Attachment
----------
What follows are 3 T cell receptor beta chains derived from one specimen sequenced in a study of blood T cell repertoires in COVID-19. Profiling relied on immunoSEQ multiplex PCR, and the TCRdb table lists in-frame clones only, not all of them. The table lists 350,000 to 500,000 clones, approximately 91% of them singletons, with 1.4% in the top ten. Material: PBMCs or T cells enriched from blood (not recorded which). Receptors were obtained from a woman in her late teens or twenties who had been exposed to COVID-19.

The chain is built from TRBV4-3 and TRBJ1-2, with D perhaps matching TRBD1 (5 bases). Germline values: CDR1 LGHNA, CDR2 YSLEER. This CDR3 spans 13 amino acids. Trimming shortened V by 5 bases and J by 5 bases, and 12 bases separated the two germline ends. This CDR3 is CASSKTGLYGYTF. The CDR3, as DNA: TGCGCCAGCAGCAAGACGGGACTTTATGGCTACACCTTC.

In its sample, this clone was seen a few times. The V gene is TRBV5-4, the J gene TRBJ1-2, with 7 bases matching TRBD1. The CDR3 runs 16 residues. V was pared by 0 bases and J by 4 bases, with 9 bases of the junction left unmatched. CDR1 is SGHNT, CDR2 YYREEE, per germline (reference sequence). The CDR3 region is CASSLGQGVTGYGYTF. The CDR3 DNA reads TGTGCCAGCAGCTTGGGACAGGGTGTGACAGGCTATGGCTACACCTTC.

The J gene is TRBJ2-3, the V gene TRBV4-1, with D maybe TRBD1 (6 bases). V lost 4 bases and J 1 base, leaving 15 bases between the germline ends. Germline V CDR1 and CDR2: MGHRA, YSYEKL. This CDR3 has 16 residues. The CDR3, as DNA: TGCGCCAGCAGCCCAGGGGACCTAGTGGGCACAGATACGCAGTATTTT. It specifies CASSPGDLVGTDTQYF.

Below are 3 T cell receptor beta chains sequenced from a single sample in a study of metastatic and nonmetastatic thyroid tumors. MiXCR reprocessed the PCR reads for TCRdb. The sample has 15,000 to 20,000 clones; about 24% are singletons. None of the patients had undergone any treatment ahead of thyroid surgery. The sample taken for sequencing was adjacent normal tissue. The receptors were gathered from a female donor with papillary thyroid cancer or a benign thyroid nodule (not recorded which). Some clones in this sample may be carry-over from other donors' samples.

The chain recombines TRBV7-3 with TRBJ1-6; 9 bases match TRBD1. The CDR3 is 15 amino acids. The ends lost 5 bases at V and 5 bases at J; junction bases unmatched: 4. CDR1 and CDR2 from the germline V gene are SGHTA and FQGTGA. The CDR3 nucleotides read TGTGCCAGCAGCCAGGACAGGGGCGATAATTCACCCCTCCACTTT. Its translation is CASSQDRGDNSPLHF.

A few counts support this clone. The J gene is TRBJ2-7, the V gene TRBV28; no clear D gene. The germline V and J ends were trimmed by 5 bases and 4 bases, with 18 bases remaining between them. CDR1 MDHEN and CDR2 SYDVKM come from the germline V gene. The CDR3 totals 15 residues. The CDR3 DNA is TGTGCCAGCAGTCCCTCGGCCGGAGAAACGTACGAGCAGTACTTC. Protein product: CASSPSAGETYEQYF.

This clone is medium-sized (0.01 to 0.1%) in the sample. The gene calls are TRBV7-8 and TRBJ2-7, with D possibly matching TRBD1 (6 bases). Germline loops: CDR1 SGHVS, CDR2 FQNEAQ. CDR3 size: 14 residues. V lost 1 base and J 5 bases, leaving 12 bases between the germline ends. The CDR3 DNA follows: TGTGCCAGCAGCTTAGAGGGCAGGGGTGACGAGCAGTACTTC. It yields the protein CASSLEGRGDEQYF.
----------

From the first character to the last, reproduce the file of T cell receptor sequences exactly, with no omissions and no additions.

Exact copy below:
What follows are 3 T cell receptor beta chains derived from one specimen sequenced in a study of blood T cell repertoires in COVID-19. Profiling relied on immunoSEQ multiplex PCR, and the TCRdb table lists in-frame clones only, not all of them. The table lists 350,000 to 500,000 clones, approximately 91% of them singletons, with 1.4% in the top ten. Material: PBMCs or T cells enriched from blood (not recorded which). Receptors were obtained from a woman in her late teens or twenties who had been exposed to COVID-19.

The chain is built from TRBV4-3 and TRBJ1-2, with D perhaps matching TRBD1 (5 bases). Germline values: CDR1 LGHNA, CDR2 YSLEER. This CDR3 spans 13 amino acids. Trimming shortened V by 5 bases and J by 5 bases, and 12 bases separated the two germline ends. This CDR3 is CASSKTGLYGYTF. The CDR3, as DNA: TGCGCCAGCAGCAAGACGGGACTTTATGGCTACACCTTC.

In its sample, this clone was seen a few times. The V gene is TRBV5-4, the J gene TRBJ1-2, with 7 bases matching TRBD1. The CDR3 runs 16 residues. V was pared by 0 bases and J by 4 bases, with 9 bases of the junction left unmatched. CDR1 is SGHNT, CDR2 YYREEE, per germline (reference sequence). The CDR3 region is CASSLGQGVTGYGYTF. The CDR3 DNA reads TGTGCCAGCAGCTTGGGACAGGGTGTGACAGGCTATGGCTACACCTTC.

The J gene is TRBJ2-3, the V gene TRBV4-1, with D maybe TRBD1 (6 bases). V lost 4 bases and J 1 base, leaving 15 bases between the germline ends. Germline V CDR1 and CDR2: MGHRA, YSYEKL. This CDR3 has 16 residues. The CDR3, as DNA: TGCGCCAGCAGCCCAGGGGACCTAGTGGGCACAGATACGCAGTATTTT. It specifies CASSPGDLVGTDTQYF.

Below are 3 T cell receptor beta chains sequenced from a single sample in a study of metastatic and nonmetastatic thyroid tumors. MiXCR reprocessed the PCR reads for TCRdb. The sample has 15,000 to 20,000 clones; about 24% are singletons. None of the patients had undergone any treatment ahead of thyroid surgery. The sample taken for sequencing was adjacent normal tissue. The receptors were gathered from a female donor with papillary thyroid cancer or a benign thyroid nodule (not recorded which). Some clones in this sample may be carry-over from other donors' samples.

The chain recombines TRBV7-3 with TRBJ1-6; 9 bases match TRBD1. The CDR3 is 15 amino acids. The ends lost 5 bases at V and 5 bases at J; junction bases unmatched: 4. CDR1 and CDR2 from the germline V gene are SGHTA and FQGTGA. The CDR3 nucleotides read TGTGCCAGCAGCCAGGACAGGGGCGATAATTCACCCCTCCACTTT. Its translation is CASSQDRGDNSPLHF.

A few counts support this clone. The J gene is TRBJ2-7, the V gene TRBV28; no clear D gene. The germline V and J ends were trimmed by 5 bases and 4 bases, with 18 bases remaining between them. CDR1 MDHEN and CDR2 SYDVKM come from the germline V gene. The CDR3 totals 15 residues. The CDR3 DNA is TGTGCCAGCAGTCCCTCGGCCGGAGAAACGTACGAGCAGTACTTC. Protein product: CASSPSAGETYEQYF.

This clone is medium-sized (0.01 to 0.1%) in the sample. The gene calls are TRBV7-8 and TRBJ2-7, with D possibly matching TRBD1 (6 bases). Germline loops: CDR1 SGHVS, CDR2 FQNEAQ. CDR3 size: 14 residues. V lost 1 base and J 5 bases, leaving 12 bases between the germline ends. The CDR3 DNA follows: TGTGCCAGCAGCTTAGAGGGCAGGGGTGACGAGCAGTACTTC. It yields the protein CASSLEGRGDEQYF.